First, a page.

Intelligence is one of the most important predictors of education and life outcomes . In fact, having more intelligence is virtually never detrimental as my colleagues Matt Brown , Christopher Chabris , and I demonstrated in a recent preprint. From a scientific perspective and from the purview of intelligence researchers , then, it seems odd that intelligence research just hasn’t really been fruitfully integrated yet into US education policy and practice.
Despite this, practitioners and policy makers probably have their reasons for not integrating scientific information, including research from the field of intelligence. What other perspectives might shed light on why intelligence has not yet been integrated into American education policy and practice?
That’s what my colleague Robert Maranto and I recently attempted to do in our article titled “Why Intelligence is Missing From American Education Policy and Practice, and What Can Be Done About It." The full article is open access and here is the abstract:
“To understand why education as a field has not incorporated intelligence, we must consider the field’s history and culture. Accordingly, in this cross-disciplinary collaboration between a political scientist who studies institutions and a psychologist who studies intelligence, we outline how the roots of contemporary American Educational Leadership as a field determine its contemporary avoidance of the concept of intelligence. Rooted in early 20th century progressivism and scientific management, Educational Leadership theory envisions professionally run schools as “Taylorist” factories with teaching and leadership largely standardized, prioritizing compliance over cognitive ability among educators. Further, the roots of modern education theory do not see the intelligence of students as largely malleable. Hence, prioritizing intelligence is viewed as elitist. For more than a century, these assumptions have impacted recruitment into education as a profession. We conclude with ideas about how to bring intelligence into mainstream schooling, within the existing K-12 education institutional context. We believe that better integration of intelligence and broader individual differences research in education policy and practice would lead to more rapid advances to finding evidence based solutions to help children.”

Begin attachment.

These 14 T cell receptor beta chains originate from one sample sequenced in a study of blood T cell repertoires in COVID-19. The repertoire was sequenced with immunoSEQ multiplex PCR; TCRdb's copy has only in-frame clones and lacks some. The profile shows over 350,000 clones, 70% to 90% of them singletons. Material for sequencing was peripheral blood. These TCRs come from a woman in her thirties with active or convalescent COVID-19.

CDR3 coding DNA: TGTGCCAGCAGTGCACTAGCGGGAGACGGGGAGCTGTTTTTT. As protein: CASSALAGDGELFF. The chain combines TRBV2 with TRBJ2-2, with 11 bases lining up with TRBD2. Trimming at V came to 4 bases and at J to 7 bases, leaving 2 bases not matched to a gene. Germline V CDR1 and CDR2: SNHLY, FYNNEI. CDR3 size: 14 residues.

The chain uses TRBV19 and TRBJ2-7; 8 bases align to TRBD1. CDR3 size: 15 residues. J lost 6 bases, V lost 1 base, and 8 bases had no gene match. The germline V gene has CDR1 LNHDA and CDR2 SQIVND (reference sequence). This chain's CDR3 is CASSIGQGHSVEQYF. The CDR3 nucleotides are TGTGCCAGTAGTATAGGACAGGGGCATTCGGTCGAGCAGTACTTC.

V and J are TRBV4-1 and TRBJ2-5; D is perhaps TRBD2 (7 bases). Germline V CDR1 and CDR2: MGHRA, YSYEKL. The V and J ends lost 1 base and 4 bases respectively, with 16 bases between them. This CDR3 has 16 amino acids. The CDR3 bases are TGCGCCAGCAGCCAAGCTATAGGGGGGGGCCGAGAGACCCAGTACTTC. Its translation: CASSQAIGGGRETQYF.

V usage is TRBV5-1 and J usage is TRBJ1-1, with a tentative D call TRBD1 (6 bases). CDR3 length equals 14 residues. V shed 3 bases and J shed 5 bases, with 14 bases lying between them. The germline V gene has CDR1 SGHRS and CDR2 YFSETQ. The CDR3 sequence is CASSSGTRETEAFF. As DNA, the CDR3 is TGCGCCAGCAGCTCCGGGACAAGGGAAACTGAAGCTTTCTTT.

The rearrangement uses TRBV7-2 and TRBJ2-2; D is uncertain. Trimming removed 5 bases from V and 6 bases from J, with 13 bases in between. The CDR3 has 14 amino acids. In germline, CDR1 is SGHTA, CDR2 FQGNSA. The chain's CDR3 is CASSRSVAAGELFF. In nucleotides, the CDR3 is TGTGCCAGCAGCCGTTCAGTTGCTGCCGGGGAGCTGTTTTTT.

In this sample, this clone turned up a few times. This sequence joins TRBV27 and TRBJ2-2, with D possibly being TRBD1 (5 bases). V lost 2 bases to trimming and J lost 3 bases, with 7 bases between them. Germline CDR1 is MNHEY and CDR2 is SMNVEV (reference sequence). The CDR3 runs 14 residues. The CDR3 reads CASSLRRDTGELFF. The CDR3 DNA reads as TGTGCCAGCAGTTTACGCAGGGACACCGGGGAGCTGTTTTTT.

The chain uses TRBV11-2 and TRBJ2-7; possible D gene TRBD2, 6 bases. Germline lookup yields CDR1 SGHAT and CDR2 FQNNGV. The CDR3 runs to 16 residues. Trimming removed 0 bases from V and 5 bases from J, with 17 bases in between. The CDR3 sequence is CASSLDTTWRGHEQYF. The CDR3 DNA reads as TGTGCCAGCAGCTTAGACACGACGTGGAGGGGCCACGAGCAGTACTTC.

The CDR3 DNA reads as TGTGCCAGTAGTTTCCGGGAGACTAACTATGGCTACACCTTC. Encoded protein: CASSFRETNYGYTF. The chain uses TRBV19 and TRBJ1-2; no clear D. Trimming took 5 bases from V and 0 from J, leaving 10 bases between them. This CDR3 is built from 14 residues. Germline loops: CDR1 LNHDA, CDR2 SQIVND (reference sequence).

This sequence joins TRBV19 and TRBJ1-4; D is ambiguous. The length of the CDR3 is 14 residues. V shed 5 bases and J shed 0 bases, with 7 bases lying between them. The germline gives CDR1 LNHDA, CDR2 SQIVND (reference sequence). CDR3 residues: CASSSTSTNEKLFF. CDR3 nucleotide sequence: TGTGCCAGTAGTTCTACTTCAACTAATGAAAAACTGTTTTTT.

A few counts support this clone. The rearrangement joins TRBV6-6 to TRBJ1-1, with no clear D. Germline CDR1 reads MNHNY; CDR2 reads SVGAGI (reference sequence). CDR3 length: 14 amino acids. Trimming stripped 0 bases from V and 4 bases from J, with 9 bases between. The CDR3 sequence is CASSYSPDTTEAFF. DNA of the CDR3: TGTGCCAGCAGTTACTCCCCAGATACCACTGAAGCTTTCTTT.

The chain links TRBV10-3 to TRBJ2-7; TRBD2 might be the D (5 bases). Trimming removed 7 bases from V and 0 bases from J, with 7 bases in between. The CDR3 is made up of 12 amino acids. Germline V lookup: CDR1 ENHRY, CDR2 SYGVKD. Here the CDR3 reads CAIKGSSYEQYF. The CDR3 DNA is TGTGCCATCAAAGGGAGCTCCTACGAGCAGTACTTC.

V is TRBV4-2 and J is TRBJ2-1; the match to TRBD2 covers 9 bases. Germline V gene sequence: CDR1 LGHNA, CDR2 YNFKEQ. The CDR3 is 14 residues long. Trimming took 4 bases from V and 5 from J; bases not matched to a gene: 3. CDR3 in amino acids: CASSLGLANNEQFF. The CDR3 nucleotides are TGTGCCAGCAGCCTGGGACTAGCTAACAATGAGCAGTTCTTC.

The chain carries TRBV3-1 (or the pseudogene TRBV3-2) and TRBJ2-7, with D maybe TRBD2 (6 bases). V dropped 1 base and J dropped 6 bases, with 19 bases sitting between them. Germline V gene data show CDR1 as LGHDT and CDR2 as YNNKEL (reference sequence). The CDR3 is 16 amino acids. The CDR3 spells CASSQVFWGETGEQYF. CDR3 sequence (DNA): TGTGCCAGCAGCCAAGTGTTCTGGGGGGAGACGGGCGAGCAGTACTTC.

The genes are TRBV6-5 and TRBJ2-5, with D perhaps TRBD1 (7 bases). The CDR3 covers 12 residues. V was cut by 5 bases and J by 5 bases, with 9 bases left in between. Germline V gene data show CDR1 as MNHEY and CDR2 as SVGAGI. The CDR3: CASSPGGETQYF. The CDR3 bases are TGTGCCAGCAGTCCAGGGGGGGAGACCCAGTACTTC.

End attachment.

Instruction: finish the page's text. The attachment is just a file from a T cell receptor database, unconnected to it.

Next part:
History and culture are lenses that are useful to help explain why one established body of work in a specific area may simply not be integrated into another. However, this is just one example, and certainly there are many other instances, especially in academia, where siloed information in one domain is useful in another, but for whatever reason has not yet been properly integrated. This highlights the importance of multidisciplinary collaborations generally and thinking beyond “disciplinary blinders.”
Maranto, R., & Wai, J. (2020). Why intelligence is missing from American education policy and practice, and what can be done about it. Journal of Intelligence, 8, 2.